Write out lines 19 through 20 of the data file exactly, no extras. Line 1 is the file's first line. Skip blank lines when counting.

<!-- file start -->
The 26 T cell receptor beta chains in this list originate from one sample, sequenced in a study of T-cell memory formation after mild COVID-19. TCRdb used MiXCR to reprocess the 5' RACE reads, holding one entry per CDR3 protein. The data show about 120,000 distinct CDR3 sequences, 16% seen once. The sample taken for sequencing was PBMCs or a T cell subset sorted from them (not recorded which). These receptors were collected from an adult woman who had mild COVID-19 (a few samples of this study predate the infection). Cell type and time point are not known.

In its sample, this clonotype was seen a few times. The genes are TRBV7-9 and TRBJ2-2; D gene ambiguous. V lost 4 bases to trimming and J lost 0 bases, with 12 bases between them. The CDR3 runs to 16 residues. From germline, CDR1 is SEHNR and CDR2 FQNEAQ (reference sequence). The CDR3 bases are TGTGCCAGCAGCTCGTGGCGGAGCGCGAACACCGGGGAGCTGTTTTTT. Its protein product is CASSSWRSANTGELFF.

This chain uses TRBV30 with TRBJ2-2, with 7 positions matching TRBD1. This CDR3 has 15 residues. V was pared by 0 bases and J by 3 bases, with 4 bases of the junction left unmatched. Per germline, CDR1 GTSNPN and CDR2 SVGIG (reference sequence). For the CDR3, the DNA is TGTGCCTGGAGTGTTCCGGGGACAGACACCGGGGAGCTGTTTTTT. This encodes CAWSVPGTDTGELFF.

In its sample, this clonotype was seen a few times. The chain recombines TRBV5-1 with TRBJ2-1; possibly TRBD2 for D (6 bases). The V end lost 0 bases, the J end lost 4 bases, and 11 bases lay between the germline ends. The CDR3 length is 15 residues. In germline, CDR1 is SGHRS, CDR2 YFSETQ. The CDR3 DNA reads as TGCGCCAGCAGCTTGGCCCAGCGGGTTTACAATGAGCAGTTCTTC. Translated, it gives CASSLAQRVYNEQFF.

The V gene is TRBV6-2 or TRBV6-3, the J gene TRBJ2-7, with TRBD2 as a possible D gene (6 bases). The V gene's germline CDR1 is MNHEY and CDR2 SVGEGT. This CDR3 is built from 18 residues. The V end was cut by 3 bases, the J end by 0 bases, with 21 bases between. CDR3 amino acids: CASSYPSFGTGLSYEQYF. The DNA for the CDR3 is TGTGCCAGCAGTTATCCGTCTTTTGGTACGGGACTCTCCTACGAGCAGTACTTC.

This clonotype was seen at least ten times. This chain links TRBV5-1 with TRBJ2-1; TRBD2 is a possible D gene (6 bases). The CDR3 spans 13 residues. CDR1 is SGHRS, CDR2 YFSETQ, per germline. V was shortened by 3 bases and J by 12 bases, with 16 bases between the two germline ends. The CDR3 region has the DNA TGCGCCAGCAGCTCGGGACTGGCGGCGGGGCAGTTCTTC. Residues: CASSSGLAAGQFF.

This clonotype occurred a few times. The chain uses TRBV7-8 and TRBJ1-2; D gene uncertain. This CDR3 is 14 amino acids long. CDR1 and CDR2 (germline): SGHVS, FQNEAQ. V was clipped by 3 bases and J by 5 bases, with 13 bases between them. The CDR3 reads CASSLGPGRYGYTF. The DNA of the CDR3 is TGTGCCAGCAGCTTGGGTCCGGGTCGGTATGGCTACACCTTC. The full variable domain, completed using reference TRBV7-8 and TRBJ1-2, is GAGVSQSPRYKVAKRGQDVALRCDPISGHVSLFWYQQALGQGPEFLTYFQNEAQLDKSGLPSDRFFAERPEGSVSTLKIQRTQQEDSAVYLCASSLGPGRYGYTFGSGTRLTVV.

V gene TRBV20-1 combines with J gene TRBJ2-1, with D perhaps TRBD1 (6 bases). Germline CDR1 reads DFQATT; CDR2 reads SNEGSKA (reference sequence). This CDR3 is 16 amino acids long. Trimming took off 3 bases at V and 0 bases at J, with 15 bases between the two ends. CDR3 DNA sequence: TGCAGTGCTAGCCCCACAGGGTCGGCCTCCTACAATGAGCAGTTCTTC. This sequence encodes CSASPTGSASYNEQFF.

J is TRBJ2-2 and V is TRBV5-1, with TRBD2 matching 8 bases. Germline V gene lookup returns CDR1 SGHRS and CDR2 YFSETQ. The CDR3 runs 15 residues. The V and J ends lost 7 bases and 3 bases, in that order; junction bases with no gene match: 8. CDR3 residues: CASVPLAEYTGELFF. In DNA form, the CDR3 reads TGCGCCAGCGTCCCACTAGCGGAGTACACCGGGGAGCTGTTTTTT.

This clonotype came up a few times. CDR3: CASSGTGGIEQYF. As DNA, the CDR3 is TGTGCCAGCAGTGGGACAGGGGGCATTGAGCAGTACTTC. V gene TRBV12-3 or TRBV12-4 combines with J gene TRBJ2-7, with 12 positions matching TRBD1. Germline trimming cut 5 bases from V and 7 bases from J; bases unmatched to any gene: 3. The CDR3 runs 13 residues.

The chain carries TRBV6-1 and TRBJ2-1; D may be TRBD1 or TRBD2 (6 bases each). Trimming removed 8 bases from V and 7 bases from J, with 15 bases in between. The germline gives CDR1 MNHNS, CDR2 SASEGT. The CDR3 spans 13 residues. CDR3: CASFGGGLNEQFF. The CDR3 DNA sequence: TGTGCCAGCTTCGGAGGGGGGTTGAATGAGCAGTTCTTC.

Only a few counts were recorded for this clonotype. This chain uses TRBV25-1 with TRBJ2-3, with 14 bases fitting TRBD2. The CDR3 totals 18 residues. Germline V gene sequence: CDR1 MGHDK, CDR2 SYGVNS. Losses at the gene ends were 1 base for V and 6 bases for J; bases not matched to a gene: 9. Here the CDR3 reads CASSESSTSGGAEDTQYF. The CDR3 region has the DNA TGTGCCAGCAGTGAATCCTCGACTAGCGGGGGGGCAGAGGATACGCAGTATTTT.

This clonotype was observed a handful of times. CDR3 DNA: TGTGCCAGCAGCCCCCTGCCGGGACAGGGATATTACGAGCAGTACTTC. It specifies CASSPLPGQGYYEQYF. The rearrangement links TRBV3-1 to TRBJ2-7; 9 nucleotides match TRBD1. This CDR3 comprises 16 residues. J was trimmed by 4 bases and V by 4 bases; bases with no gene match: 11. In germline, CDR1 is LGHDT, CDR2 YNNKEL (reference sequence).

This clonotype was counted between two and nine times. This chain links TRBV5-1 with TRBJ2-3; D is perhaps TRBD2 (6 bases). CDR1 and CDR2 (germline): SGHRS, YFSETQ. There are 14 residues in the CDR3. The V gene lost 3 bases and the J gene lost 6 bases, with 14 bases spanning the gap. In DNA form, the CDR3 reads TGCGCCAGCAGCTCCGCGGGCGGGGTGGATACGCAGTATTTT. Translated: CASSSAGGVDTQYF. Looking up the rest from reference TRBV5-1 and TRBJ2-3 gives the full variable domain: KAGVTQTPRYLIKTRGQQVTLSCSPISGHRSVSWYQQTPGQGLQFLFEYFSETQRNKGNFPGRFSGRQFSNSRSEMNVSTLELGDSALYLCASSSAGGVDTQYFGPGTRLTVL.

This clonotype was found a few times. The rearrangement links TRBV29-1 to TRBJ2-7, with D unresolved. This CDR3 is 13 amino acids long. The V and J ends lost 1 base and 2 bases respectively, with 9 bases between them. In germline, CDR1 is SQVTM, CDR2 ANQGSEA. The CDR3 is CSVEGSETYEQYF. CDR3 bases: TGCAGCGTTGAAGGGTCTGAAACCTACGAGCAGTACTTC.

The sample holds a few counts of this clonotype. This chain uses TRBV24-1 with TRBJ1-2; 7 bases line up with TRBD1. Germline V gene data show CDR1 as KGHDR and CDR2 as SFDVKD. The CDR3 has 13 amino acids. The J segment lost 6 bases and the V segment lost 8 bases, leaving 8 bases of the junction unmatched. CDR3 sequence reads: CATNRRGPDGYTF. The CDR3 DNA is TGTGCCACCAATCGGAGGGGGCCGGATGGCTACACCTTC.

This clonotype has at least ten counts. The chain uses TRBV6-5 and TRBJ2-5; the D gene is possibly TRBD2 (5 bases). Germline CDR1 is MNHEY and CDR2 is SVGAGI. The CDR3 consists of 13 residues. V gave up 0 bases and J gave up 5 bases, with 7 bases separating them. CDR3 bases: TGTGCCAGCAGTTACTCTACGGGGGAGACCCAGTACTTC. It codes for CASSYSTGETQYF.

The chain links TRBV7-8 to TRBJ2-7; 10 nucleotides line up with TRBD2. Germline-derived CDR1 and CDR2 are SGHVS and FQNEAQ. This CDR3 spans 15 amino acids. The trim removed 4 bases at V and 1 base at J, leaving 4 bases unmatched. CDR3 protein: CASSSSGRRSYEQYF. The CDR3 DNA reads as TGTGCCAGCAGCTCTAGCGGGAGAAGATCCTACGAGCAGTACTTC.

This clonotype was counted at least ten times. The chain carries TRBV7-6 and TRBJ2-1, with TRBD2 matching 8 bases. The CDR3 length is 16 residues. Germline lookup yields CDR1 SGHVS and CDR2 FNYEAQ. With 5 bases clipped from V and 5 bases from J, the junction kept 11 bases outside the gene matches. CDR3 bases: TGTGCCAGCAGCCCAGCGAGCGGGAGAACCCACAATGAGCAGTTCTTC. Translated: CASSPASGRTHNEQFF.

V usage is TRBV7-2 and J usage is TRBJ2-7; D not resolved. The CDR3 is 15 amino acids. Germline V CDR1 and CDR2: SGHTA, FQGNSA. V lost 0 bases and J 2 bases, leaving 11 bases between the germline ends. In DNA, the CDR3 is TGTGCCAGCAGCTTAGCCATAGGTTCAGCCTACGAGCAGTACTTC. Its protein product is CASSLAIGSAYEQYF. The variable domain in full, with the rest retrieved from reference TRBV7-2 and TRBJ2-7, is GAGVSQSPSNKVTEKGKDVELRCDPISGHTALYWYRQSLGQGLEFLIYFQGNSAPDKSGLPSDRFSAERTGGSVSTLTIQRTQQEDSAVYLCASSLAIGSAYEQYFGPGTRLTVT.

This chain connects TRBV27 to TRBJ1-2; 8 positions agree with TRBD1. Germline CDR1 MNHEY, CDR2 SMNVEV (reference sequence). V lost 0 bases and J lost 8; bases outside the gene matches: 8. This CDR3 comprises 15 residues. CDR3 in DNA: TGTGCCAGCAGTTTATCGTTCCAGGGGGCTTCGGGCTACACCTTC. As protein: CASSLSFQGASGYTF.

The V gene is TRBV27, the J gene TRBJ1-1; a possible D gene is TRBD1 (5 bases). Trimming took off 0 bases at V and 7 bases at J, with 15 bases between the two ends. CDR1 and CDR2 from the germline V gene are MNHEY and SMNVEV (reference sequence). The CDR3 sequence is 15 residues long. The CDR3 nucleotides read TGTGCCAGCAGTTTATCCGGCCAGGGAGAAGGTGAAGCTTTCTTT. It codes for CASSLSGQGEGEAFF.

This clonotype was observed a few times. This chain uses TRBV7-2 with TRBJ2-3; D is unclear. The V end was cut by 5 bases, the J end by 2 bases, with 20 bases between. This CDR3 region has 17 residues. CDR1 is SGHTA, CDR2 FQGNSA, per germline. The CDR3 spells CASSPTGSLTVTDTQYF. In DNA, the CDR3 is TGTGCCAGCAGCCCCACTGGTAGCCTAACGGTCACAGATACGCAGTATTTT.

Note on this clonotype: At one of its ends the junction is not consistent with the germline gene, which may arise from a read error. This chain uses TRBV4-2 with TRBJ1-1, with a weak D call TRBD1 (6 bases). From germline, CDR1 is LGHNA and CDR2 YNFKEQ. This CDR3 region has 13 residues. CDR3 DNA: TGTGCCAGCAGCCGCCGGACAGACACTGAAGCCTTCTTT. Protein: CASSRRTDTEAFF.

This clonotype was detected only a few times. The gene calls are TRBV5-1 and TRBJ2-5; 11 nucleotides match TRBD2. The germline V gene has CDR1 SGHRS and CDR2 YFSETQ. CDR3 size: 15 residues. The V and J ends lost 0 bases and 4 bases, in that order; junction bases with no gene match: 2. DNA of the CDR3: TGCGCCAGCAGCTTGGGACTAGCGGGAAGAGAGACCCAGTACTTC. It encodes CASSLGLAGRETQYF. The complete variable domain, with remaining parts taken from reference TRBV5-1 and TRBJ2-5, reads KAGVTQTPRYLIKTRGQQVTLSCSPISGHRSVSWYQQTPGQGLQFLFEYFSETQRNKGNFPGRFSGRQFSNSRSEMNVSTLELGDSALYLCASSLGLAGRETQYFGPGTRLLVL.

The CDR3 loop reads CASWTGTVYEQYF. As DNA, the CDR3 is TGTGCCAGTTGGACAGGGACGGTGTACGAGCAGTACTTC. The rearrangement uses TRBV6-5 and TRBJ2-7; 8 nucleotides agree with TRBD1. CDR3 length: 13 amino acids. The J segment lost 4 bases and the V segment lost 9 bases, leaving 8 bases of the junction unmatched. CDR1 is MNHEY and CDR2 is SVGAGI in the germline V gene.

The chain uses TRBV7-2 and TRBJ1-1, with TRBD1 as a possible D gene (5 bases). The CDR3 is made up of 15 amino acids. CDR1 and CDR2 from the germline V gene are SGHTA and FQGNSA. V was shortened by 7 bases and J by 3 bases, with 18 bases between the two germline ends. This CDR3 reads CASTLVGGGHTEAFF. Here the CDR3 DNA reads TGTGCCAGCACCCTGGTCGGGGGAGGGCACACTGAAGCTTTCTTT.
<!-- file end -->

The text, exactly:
This clonotype was counted at least ten times. The chain carries TRBV7-6 and TRBJ2-1, with TRBD2 matching 8 bases. The CDR3 length is 16 residues. Germline lookup yields CDR1 SGHVS and CDR2 FNYEAQ. With 5 bases clipped from V and 5 bases from J, the junction kept 11 bases outside the gene matches. CDR3 bases: TGTGCCAGCAGCCCAGCGAGCGGGAGAACCCACAATGAGCAGTTCTTC. Translated: CASSPASGRTHNEQFF.

V usage is TRBV7-2 and J usage is TRBJ2-7; D not resolved. The CDR3 is 15 amino acids. Germline V CDR1 and CDR2: SGHTA, FQGNSA. V lost 0 bases and J 2 bases, leaving 11 bases between the germline ends. In DNA, the CDR3 is TGTGCCAGCAGCTTAGCCATAGGTTCAGCCTACGAGCAGTACTTC. Its protein product is CASSLAIGSAYEQYF. The variable domain in full, with the rest retrieved from reference TRBV7-2 and TRBJ2-7, is GAGVSQSPSNKVTEKGKDVELRCDPISGHTALYWYRQSLGQGLEFLIYFQGNSAPDKSGLPSDRFSAERTGGSVSTLTIQRTQQEDSAVYLCASSLAIGSAYEQYFGPGTRLTVT.